Friday, May 29, 2009


As global deliberations on Reduced Emissions from Deforestation and forest Degradation (REDD) continue, the Norwegian government has committed up to $600 million to the cause.

Tanzania was the very first country to sign a REDD contract with Norway recently. Its aim is to halve the current trend of deforestation through a national reward of one to two hundred million dollars annually.

JAN AJWANG interviewed Ivar Jorgensen, the counsellor on Environment and Climate Change at the Royal Norwegian Embassy on how REDD will work in reality for a country like Tanzania:

Many people may not know much about REDD, can you explain what it is about?

REDD means Reduced Emissions from Deforestation and Forest Degradation. This is a concept being discussed at the global Convention on Climate Change (UNFCCC).

We hope the global Climate Change conference in Copenhagen in December this year will agree that REDD will be part of the future global climate Change regime.

The key element of REDD will be a system for financial rewards to developing countries who manage to reduce their deforestation. Through REDD villagers can be paid for NOT cutting down trees!

Why is Norway the leading supporter of the REDD campaign?

Norway has a strong political commitment to support activities to help the world reduce the Greenhouse Gas (GHG) emissions that cause global warming, as well as to help countries adapt to the consequences of climate change.

The Prime Minister of Norway Jens Stoltenberg announced at the climate change conference in Bali in December 2007 that Norway was ready to support efforts to reduce deforestation by up to $600 million annually.

The reason for this commitment is the knowledge that emissions from deforestation contribute almost one fifth of all GHG emissions globally.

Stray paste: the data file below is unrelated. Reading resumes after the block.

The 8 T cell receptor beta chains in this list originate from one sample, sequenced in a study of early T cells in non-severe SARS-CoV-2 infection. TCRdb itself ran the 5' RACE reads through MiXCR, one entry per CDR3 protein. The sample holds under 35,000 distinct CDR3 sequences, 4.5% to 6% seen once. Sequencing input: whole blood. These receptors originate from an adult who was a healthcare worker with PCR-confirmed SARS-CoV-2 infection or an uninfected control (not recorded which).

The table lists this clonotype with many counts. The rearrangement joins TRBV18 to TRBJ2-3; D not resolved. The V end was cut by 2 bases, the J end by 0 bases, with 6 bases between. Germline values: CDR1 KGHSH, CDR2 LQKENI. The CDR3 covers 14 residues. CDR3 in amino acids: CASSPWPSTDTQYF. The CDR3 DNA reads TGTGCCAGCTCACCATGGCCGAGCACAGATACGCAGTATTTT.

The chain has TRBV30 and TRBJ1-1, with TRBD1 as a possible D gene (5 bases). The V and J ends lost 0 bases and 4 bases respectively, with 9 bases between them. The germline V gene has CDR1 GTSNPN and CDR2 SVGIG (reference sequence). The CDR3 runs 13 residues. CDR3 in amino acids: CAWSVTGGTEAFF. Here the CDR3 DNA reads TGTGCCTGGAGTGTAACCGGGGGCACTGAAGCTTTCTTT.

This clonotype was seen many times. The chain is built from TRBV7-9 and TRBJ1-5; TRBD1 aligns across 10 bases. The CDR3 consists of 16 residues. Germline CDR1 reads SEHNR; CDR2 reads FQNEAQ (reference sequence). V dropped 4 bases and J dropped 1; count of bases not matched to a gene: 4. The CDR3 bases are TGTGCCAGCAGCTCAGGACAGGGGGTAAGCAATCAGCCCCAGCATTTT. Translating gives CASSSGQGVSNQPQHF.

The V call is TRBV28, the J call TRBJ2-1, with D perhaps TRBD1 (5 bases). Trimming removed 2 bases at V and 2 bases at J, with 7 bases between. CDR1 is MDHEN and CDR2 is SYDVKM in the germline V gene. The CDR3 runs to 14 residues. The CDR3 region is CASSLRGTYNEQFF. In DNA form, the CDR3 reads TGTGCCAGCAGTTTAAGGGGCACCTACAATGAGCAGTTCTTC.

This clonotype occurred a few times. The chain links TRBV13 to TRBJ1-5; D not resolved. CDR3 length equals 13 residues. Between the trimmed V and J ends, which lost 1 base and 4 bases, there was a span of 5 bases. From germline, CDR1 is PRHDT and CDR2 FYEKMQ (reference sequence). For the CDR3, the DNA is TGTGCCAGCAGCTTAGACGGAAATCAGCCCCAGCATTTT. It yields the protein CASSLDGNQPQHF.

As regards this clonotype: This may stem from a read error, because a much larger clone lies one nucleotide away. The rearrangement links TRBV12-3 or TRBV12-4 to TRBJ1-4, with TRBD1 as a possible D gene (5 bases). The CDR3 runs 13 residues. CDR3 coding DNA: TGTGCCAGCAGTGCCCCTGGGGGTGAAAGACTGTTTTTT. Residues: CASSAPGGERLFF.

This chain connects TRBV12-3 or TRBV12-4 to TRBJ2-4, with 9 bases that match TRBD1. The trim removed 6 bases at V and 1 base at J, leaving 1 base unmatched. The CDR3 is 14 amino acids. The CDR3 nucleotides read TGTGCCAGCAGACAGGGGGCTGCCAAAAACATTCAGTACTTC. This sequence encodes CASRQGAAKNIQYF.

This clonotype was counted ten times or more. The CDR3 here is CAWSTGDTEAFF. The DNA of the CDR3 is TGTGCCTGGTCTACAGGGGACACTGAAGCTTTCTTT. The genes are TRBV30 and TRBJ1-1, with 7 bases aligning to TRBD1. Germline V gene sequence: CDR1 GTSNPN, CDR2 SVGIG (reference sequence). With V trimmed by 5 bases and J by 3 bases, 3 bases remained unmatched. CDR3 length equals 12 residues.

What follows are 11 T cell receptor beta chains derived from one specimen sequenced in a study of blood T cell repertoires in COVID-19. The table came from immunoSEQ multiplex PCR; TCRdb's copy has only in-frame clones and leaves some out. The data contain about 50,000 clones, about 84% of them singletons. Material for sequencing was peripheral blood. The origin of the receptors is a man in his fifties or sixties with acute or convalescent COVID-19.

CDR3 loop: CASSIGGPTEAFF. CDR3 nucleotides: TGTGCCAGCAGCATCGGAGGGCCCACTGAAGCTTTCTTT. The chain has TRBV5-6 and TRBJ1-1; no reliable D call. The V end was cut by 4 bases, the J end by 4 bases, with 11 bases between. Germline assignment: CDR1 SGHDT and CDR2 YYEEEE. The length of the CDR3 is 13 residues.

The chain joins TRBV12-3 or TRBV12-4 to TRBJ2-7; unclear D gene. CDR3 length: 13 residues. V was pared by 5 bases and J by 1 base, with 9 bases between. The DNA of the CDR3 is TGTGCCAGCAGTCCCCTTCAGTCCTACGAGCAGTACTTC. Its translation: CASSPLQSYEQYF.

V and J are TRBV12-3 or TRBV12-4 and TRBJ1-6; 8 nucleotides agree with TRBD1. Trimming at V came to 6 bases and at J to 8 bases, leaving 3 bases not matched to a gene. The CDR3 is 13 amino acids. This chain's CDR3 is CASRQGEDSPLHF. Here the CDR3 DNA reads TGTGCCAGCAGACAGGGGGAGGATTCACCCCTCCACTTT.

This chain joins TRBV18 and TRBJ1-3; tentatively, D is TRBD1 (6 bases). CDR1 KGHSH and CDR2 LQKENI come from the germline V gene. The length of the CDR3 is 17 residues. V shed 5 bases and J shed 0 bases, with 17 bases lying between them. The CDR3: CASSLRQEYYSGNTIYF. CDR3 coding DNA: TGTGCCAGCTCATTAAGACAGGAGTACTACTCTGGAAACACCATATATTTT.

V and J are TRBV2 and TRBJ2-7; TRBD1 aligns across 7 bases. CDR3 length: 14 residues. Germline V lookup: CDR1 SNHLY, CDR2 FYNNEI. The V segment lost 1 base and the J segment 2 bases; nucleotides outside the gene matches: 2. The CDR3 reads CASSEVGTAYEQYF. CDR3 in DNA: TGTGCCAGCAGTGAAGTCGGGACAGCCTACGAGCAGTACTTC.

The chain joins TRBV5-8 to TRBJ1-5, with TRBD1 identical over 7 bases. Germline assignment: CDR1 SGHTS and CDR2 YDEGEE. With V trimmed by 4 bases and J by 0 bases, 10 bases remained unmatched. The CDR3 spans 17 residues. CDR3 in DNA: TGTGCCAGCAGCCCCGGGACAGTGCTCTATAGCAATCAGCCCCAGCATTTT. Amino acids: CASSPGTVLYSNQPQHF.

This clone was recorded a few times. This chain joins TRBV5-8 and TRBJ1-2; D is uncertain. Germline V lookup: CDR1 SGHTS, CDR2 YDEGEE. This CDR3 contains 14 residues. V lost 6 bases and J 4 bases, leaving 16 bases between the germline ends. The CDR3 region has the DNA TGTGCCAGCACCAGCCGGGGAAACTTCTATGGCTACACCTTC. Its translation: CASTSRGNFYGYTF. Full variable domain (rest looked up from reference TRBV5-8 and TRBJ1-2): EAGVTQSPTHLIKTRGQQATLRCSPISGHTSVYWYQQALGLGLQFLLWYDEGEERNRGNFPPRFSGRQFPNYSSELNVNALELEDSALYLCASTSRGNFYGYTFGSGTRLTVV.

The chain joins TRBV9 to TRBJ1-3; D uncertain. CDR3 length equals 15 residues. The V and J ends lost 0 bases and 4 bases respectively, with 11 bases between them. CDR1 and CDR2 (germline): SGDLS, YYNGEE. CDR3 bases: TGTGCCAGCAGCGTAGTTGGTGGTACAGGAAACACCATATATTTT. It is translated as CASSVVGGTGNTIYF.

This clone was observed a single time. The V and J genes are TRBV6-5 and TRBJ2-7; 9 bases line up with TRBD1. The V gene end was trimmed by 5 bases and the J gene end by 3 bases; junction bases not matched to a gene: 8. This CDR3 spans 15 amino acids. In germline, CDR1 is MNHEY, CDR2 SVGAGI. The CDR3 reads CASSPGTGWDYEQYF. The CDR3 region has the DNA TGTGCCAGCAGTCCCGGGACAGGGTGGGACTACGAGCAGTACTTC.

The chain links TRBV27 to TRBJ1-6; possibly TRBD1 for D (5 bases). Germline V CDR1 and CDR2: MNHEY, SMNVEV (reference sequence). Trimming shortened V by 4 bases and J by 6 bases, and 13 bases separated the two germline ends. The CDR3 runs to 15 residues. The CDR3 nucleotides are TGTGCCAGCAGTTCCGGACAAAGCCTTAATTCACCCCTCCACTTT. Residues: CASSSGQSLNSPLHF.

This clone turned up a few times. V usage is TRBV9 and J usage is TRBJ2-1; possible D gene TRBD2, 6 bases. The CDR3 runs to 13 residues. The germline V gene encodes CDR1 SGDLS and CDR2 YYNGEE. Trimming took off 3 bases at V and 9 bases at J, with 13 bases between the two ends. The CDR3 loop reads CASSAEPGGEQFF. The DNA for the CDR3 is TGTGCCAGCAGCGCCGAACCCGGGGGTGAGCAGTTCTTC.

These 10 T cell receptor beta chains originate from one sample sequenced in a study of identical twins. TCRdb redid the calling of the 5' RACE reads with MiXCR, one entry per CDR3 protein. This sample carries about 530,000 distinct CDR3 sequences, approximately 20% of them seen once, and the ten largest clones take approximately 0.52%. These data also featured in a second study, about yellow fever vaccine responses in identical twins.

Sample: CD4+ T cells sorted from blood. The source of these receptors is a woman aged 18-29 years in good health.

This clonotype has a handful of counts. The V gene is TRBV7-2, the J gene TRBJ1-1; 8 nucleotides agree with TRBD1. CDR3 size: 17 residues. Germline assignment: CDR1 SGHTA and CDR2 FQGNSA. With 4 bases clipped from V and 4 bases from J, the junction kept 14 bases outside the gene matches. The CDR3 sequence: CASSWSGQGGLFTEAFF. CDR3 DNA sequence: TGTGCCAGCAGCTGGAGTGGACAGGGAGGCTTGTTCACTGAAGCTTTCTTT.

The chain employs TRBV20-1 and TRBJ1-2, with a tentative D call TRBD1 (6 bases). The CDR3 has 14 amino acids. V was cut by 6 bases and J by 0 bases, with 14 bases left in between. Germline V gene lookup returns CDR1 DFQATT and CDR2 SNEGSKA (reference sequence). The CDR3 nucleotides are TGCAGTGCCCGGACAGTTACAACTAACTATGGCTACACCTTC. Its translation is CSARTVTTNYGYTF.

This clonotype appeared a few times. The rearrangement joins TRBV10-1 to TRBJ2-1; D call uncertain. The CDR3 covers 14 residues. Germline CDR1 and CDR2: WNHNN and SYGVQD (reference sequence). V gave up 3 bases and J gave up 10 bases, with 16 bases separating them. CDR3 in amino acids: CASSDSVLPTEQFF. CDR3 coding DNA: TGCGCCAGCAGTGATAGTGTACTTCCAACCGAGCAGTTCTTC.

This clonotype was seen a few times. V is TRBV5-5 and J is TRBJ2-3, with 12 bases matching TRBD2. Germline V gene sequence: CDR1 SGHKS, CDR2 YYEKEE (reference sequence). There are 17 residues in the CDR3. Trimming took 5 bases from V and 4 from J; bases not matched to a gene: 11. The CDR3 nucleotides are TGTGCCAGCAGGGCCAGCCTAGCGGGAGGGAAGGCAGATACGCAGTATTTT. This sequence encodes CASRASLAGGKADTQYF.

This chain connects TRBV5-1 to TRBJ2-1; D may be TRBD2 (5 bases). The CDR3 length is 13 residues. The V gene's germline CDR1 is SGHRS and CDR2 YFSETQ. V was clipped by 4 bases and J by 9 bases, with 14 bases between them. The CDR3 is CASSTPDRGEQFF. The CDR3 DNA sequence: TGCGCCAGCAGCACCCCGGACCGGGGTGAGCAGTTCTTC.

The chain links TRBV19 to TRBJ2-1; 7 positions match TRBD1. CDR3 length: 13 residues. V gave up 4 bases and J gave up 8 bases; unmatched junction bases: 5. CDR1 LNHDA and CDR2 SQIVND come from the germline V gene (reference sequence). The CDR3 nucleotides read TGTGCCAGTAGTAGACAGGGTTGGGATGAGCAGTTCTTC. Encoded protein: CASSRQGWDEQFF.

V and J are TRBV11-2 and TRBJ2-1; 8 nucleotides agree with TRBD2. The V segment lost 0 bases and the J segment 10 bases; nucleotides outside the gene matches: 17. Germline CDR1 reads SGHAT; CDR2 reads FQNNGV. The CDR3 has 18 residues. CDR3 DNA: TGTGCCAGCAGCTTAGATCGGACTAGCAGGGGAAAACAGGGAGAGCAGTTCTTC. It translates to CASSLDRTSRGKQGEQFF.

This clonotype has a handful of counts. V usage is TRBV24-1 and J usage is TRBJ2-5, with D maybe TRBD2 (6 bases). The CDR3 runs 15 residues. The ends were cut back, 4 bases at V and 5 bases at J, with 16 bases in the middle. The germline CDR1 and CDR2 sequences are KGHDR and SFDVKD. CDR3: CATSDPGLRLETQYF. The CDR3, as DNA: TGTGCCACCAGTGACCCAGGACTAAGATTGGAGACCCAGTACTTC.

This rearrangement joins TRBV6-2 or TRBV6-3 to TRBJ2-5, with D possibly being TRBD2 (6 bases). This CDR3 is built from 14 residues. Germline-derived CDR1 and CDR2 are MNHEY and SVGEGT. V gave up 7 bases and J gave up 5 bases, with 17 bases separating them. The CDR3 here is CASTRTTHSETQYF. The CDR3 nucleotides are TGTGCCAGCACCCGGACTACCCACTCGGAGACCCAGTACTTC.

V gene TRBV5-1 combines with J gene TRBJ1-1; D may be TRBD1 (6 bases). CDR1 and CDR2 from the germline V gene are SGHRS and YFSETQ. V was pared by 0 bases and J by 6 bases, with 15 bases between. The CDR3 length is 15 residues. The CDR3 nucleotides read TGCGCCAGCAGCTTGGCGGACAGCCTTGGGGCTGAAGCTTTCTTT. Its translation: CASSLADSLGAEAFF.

For Norway the efforts to support REDD will be additional to other programmes for emissions reduction, and will not substitute other programmes.

What progress has since been achieved and what has been the strategy?

Globally the progress is very good. Through support from Norway, the UN (UNDP, FAO and UNEP) has launched the UN–REDD programme and selected nine pilot countries, among which three are in Africa including DRC, Zambia and Tanzania.

Support from Norway has helped boost the World Bank’s Forest Carbon Partnership Facility (FCPF). Bilateral initiatives have been launched in Brazil and Tanzania, and a number of other smaller programmes are being prepared in many countries.

REDD provides an opportunity to use standing trees as a cash crop, whereas today the income potential from trees starts only after chopping them down. For Tanzania, the strategy is to support a number of initiatives that will prepare the country for making use of the opportunities that will arise from REDD.

A core element of this process is to develop a national REDD strategy. This has already been initiated by a Task Force established by the Ministry of Natural Resources and Tourism and the Vice President’s Office.

Norway is supporting this process. Other activities being prepared are a major research and education programme for Climate Change and REDD; pilot testing of REDD in the communities, training and awareness raising, strengthening of monitoring and verification capacity and preparations for a fund management mechanism that would be able to handle REDD payments once they are available from the global Climate Change regime.

What is Norway vision for a post 2012-REDD regime and how realistic is it seeing that there is barely much commitment by developed countries towards achieving REDD (how can Norway get others on full board)?

There is continued deforestation and degradation going on and many forests are disappearing.

Our vision is a global REDD regime that reduces the deforestation around the world to a minimum. For this to happen we need an equitable system of payments to communities and forest owners who protect forests and change the trend of deforestation.